Members of the Deaf community, which defines deafness not as a disability but as a separate culture with its own vibrant vernacular, have organized an international support network of glbtq Deaf people.

social sciences >> Overview:  Seniors' Resources

As the aging population has grown, more organizations have emerged that are dedicated to providing much-needed services and information, along with socialization and activism opportunities, to glbtq senior citizens.

social sciences >> Overview:  Stereotypes

Stereotypes usually include inaccurate and negative assumptions about groups, thus contributing to racism, classism, sexism, and homophobia.

literature >> Kanga, Firdaus

Indian writer Firdaus Kanga has explored the intersection of two kinds of marginality: that based on being a member of a sexual minority and that based on being a disabled person.

social sciences >> Kowalski, Sharon (b. 1956) and Karen Thompson (b. 1947)

The plight of Thompson and Kowalski brought into sharp focus an issue that many able-bodied gay men and lesbians had never considered: the importance of giving legal status to their chosen families.


    Bibliography
   

"Advocate Poll: Survey of Treatment of Disabled People in Gay and Lesbian Community." The Advocate (December 19, 2000): 6. 

Brownworth, Victoria A., and Susan Raffo, eds. Restricted Access: Lesbians on Disability. Emeryville, Calif.: Seal Press, 1999.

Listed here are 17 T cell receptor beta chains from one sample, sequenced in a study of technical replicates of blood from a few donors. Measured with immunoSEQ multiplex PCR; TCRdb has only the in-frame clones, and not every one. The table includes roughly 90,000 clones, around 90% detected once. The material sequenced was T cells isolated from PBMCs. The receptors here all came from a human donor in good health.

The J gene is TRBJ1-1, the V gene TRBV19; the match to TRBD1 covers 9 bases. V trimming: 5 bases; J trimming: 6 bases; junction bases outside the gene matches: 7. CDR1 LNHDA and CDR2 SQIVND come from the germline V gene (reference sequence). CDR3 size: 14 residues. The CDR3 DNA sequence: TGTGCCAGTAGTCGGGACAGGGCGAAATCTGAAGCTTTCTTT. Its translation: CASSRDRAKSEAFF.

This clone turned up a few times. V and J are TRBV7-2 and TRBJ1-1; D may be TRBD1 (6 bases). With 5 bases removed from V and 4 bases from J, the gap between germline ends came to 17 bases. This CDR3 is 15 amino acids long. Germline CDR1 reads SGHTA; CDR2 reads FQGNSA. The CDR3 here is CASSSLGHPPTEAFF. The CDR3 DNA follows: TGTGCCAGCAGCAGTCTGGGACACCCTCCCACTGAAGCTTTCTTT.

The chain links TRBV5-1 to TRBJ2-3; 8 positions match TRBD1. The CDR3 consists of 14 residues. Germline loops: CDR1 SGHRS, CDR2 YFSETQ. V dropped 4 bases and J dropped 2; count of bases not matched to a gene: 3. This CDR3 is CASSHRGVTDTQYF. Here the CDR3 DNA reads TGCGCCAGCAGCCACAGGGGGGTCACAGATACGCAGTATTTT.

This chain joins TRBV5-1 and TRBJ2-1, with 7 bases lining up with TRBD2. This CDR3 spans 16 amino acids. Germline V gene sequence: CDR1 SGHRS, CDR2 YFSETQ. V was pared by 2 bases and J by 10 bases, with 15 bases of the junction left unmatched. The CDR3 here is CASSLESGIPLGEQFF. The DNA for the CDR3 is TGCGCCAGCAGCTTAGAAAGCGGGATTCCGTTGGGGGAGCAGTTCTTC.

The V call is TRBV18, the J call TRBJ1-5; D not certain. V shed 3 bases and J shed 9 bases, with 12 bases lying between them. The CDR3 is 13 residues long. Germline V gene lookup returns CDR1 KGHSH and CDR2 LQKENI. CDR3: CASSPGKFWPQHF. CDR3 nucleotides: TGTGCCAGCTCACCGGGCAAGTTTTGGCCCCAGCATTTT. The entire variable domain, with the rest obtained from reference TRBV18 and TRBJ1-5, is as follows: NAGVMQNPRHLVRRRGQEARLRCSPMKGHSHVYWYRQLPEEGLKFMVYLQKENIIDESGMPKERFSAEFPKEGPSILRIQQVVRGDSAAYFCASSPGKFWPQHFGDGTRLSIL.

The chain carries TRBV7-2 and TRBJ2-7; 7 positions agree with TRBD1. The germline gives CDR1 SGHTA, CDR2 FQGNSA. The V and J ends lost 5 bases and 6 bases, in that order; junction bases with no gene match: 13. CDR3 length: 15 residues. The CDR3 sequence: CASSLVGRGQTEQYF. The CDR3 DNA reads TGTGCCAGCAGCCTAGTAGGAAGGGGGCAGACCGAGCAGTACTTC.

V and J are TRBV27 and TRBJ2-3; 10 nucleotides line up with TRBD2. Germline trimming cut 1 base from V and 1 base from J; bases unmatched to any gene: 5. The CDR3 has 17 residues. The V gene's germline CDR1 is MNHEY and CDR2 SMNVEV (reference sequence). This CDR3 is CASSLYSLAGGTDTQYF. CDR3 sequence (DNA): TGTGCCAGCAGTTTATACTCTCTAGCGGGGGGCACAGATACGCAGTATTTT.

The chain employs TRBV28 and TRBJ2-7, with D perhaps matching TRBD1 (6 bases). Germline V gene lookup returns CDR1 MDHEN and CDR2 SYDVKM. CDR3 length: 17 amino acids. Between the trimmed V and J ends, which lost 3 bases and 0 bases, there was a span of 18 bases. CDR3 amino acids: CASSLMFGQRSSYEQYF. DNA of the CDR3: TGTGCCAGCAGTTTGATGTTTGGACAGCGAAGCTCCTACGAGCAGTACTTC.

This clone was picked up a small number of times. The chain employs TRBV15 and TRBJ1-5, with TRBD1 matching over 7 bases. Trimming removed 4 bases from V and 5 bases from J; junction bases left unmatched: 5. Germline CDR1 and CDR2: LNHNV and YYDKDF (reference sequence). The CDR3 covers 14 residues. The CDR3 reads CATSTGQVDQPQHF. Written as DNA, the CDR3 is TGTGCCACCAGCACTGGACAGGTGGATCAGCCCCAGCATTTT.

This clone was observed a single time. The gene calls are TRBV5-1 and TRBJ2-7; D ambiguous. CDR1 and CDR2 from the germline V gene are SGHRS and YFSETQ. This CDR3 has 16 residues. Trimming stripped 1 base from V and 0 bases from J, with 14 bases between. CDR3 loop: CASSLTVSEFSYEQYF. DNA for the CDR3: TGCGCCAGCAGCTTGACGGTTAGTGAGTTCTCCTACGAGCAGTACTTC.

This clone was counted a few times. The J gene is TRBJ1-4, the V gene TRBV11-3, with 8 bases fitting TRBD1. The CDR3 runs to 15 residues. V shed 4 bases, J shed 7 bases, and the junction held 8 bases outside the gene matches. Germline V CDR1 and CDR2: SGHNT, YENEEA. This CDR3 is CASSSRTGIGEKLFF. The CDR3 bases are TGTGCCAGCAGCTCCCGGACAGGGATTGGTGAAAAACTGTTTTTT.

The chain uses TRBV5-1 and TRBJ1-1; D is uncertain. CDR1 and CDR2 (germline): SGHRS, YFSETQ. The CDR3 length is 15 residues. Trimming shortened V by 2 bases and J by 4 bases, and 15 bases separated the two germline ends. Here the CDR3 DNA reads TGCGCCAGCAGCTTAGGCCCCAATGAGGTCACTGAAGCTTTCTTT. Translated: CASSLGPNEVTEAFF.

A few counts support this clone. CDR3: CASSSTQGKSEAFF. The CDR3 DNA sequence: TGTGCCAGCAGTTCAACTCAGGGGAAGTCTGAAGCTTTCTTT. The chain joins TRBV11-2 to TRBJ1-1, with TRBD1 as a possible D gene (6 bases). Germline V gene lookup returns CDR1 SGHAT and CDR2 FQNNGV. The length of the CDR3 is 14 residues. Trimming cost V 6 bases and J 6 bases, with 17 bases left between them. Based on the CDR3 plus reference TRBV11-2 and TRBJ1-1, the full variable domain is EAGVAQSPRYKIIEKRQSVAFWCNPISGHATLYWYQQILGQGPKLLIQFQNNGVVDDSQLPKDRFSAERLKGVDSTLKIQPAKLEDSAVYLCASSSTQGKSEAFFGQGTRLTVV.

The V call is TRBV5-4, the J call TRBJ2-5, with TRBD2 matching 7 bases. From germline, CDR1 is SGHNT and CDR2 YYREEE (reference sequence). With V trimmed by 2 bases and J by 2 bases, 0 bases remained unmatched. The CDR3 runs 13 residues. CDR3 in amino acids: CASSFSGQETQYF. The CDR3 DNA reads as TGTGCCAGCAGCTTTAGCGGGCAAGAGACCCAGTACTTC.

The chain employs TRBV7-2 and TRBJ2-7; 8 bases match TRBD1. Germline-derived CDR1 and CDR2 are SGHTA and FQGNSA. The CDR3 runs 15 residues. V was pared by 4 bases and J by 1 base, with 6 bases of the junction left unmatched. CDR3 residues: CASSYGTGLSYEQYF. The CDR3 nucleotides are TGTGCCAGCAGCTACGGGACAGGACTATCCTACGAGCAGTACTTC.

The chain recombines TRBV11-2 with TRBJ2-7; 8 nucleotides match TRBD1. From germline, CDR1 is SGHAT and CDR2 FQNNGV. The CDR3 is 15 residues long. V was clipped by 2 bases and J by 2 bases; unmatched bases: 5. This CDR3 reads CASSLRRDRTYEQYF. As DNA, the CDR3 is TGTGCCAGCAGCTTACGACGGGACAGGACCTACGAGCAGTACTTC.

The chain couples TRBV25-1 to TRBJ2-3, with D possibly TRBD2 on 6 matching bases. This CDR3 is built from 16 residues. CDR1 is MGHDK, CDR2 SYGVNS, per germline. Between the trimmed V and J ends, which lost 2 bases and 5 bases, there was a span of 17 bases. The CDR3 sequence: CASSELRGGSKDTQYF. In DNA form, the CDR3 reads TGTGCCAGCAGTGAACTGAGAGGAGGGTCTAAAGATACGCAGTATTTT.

Clare, Eli. Exile and Pride: Disability, Queerness, and Liberation. Cambridge, Mass.: South End Press, 1999.

Fries, Kenny. "Comedy is Not a Crutch." The Advocate (December 4, 2001):.64-66.

Guter, Bob, and John R. Killacky, eds. Queer Crips: Disabled Gay Men and Their Stories. New York, Harrington Park Press, 2004.

Hays, Matthew, "Nora Rae." The Montreal Mirror (August 2, 2001): http://www.montrealmirror.com/ARCHIVES/2001/080201/cover.html

Johnson, Harriet McBryde. "Unspeakable Conversations, Or How I Spent One Day as a Token Cripple at Princeton University." New York Times Magazine (February 16, 2003): 50-59.

Quittner, Jeremy. "Insurance Insecurity." The Advocate (August 31, 2004): 42-45.

McRuer, Robert. Crip Theory: Cultural Signs of Queerness and Disability. New York: New York University Press, 2006.

_____, and Abby L. Wilkerson, eds. "Desiring Disability 2003: Queer Theory Meets Disability Studies." GLQ: A Journal of Lesbian and Gay Studies 9.1-2 (2003).

 

    Citation Information
         
    Author: Gianoulis, Tina  
    Entry Title: Disability Issues  
    General Editor: Claude J. Summers  
    Publication Name: glbtq: An Encyclopedia of Gay, Lesbian, Bisexual,
Transgender, and Queer Culture
 
    Publication Date: 2006  
    Date Last Updated March 5, 2010  
    Web Address www.glbtq.com/social-sciences/disability_issues.html  
    Publisher glbtq, Inc.
1130 West Adams
Chicago, IL   60607
 
    Today's Date  
    Encyclopedia Copyright: © 2002-2006, glbtq, Inc.  
    Entry Copyright © 2006 glbtq, Inc.